Defending champion Warriors get on roll with strong defense
By JANIE McCAULEY
Nov. 10, 2017
OAKLAND, Calif. (AP) — Defense has been the theme from Day 1 for the Golden State Warriors, determined to do all the little things even better on both ends of the floor on the heels of their second NBA championship in three years.
They're blocking shots. Jumping into the passing lanes for timely steals. Getting hands in the faces of shooters.
It wasn't this way out of the gates this season, and coach Steve Kerr had some moments of frustration.
Lately, he's pleased with the progress and consistency.
"Defensively we've just had longer stretches of high intensity and high level of focus," Stephen Curry said. "That's allowed us to control the momentum of games and the flow of games."
The Warriors outscored Minnesota 44-26 in the third quarter of Wednesday night's 125-101 win — and dominated without NBA Finals MVP Kevin Durant, who sat with a bruised left thigh but was expected to be fine by Saturday's home game against the 76ers.
"I know if we focus on taking care of the basketball and playing solid defense, and focusing on that, and really, hopefully, regardless of how our offense is, we'll be in a good position to win games," Curry said.
Golden State limited the Timberwolves to 41.3 percent from the floor and a dismal 5 of 24 on 3-pointers on the way to winning its fifth straight.
"You saw how beautiful that was in the second half with 37 assists overall. It's all about taking care of the ball and defending," Kerr said. "The defense part I'm really pleased with. I think this is about our fifth straight really good defensive effort we have had so that's a great sign."
He gave his team a day off Thursday before getting back to work Friday in preparation for Philadelphia.
Other teams and opposing players notice the Warriors' attention to detail on the defensive end, even if their high-flying offensive show is typically the focus of scouting reports and film sessions.
"You can't win without that," Memphis center Marc Gasol said. "Even if you look at teams like Golden State, you see a team that obviously has a lot of firepower, their defense is really outstanding, how they all move together at the same time, how they all shift as a unit from one side to the other ... Then they give you 125 points, too. But they really do play a lot of great defense."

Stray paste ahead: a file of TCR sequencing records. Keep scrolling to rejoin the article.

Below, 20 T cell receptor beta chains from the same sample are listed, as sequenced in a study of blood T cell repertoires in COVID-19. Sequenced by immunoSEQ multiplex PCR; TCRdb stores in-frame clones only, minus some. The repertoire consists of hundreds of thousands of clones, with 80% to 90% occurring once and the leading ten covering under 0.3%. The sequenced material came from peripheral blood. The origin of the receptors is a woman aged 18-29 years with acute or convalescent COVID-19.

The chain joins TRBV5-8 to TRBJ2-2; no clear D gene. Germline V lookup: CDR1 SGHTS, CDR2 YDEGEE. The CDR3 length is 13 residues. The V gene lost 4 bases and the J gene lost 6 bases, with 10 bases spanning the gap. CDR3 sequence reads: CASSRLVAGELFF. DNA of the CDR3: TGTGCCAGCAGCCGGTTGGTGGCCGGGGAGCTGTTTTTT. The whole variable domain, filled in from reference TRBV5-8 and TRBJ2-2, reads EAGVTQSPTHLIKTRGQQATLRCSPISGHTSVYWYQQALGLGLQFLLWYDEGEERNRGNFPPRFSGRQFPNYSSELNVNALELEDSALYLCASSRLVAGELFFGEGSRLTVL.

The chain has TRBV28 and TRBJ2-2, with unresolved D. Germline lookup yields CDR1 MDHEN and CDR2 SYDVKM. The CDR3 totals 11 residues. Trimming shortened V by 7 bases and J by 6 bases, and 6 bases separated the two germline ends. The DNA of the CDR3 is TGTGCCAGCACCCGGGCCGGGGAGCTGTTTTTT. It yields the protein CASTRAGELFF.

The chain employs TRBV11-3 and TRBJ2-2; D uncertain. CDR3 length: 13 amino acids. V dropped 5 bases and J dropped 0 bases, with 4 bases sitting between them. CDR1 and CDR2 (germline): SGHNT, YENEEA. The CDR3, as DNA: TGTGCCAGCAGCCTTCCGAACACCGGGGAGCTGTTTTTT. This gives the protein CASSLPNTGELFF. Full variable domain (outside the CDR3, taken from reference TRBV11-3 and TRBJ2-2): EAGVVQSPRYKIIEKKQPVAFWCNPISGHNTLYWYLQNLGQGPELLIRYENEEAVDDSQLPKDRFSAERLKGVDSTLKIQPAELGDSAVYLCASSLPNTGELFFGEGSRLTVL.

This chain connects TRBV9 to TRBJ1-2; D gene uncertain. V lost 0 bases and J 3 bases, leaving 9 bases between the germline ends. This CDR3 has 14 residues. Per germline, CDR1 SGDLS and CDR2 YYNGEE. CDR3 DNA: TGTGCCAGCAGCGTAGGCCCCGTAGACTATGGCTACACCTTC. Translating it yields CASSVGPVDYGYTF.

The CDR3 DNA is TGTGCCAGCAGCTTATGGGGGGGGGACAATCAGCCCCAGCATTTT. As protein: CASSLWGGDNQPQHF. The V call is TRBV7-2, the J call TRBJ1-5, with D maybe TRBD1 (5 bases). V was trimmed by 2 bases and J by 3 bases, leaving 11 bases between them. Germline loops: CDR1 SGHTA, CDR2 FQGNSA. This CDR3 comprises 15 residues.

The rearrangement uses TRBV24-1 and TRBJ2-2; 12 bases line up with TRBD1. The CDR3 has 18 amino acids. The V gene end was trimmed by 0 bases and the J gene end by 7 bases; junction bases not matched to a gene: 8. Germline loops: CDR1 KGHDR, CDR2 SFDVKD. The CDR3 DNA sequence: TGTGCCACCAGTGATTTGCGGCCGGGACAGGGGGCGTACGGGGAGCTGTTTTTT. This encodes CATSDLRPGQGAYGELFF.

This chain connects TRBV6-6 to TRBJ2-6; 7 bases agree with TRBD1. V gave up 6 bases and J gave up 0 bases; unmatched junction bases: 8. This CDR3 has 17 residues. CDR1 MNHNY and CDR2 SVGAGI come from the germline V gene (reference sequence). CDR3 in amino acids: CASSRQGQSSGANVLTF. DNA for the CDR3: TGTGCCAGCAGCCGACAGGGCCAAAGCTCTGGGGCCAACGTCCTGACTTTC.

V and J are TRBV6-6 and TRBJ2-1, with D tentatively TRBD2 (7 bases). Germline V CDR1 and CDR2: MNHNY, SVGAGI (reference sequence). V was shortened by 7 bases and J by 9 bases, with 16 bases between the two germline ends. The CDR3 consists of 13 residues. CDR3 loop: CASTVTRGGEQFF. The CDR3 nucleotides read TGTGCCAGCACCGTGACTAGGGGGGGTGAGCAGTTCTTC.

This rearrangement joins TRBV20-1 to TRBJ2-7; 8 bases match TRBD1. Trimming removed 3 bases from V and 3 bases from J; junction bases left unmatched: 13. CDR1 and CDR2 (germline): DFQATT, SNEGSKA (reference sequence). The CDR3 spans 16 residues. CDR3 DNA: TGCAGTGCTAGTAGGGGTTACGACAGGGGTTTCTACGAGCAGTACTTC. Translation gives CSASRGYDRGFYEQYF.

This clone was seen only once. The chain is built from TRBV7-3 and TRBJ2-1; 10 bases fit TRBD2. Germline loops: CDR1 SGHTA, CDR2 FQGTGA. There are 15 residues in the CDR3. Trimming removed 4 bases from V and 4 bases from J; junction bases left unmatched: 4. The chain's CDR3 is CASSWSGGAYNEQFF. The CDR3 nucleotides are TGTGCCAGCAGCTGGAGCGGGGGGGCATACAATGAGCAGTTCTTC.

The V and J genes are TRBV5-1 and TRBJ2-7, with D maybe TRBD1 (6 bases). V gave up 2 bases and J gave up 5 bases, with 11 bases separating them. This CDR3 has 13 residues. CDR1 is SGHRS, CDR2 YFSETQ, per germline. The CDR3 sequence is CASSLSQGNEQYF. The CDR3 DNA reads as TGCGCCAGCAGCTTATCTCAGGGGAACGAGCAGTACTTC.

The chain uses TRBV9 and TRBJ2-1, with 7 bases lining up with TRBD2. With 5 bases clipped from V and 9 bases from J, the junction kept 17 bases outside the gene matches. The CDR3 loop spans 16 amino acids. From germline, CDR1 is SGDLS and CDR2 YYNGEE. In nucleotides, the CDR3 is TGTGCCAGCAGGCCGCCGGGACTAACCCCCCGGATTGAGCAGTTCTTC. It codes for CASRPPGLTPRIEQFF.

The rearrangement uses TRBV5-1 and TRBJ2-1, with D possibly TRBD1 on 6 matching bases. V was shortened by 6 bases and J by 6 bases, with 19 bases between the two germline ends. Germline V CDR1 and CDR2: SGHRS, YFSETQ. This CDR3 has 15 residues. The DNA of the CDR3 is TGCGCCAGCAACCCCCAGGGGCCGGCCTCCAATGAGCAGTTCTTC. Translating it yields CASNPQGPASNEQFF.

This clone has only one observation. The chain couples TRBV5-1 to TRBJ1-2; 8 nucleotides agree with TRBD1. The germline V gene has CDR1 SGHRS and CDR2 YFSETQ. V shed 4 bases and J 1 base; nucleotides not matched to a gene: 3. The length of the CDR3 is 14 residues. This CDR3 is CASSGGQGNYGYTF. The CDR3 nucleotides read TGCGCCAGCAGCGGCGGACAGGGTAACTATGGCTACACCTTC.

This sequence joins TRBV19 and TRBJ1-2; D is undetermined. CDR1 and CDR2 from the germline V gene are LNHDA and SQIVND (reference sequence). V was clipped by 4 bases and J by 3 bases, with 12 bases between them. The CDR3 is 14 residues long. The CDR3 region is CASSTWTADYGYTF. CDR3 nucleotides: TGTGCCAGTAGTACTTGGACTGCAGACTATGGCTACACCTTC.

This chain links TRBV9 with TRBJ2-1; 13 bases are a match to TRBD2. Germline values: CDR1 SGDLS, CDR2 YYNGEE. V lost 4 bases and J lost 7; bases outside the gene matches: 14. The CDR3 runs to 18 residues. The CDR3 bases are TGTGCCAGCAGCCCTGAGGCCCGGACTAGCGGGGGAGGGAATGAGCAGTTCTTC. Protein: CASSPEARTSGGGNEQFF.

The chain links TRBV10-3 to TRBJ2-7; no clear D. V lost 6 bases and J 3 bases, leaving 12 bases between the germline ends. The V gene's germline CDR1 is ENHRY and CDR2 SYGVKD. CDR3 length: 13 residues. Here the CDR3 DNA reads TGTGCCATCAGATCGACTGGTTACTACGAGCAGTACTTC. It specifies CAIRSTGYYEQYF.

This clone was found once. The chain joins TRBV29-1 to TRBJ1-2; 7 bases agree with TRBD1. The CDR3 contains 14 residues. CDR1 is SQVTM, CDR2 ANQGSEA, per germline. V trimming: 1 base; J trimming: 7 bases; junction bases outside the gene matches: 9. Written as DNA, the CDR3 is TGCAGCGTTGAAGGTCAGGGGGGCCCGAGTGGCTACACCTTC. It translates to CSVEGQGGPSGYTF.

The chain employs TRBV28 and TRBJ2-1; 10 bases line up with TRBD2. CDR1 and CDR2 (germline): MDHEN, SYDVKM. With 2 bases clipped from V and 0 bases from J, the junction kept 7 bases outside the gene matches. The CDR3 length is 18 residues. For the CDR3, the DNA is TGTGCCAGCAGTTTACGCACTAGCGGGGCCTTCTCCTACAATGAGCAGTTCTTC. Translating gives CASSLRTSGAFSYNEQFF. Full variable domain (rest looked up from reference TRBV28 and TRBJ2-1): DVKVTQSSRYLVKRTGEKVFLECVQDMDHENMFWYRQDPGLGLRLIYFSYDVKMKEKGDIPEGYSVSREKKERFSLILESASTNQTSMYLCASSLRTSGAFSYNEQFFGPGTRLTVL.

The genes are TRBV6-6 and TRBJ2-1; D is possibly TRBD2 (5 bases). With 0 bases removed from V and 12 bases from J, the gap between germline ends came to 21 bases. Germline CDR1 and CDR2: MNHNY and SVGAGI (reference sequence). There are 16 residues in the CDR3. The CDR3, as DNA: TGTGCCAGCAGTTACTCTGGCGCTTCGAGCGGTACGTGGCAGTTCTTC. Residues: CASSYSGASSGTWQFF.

Against the T-Wolves, Golden State blocked nine shots — its 11th time in 12 games with at least seven swats — three by reserve Omri Casspi and another two from Draymond Green, and didn't allow a 20-point performance by Minnesota. Nick Young came off the bench to make a career-high four steals in 20-plus minutes.
"It's finally coming along. We're starting to put it together," Green said. "We're taking more ownership in one-on-one defense. We've just locked in more on one-on-one defense and taking on the challenge."
Part of that, according to player development coach Chris DeMarco, is "being the aggressors, being active defensively and trusting that the guys around us will help if we get beat."
While a handful of turnovers led to easy baskets by Minnesota, for the most part the Warriors were disciplined in their defensive assignments. It has been that way for a stretch of games now.
It didn't hurt Golden State shot 65.9 percent after halftime in pulling away from the overmatched Timberwolves, who were on a roll with five straight wins before the stop in Oakland.
"I think you learn a lot from playing against them because that's what a championship team looks like. They play hard. They play together. You look at their willingness to sacrifice for each other and make plays," T-Wolves coach Tom Thibodeau said. "They had 37 assists on 48 baskets. Their defense over the last five games has been back to what their defense is. That's why they've been able to win the way they've won. I think their willingness to sacrifice and play for each other is what makes them great. They take good shots. They make the game easy for each other. When you do that, the results will be good."
AP Sports Writer Teresa M. Walker contributed to this report.
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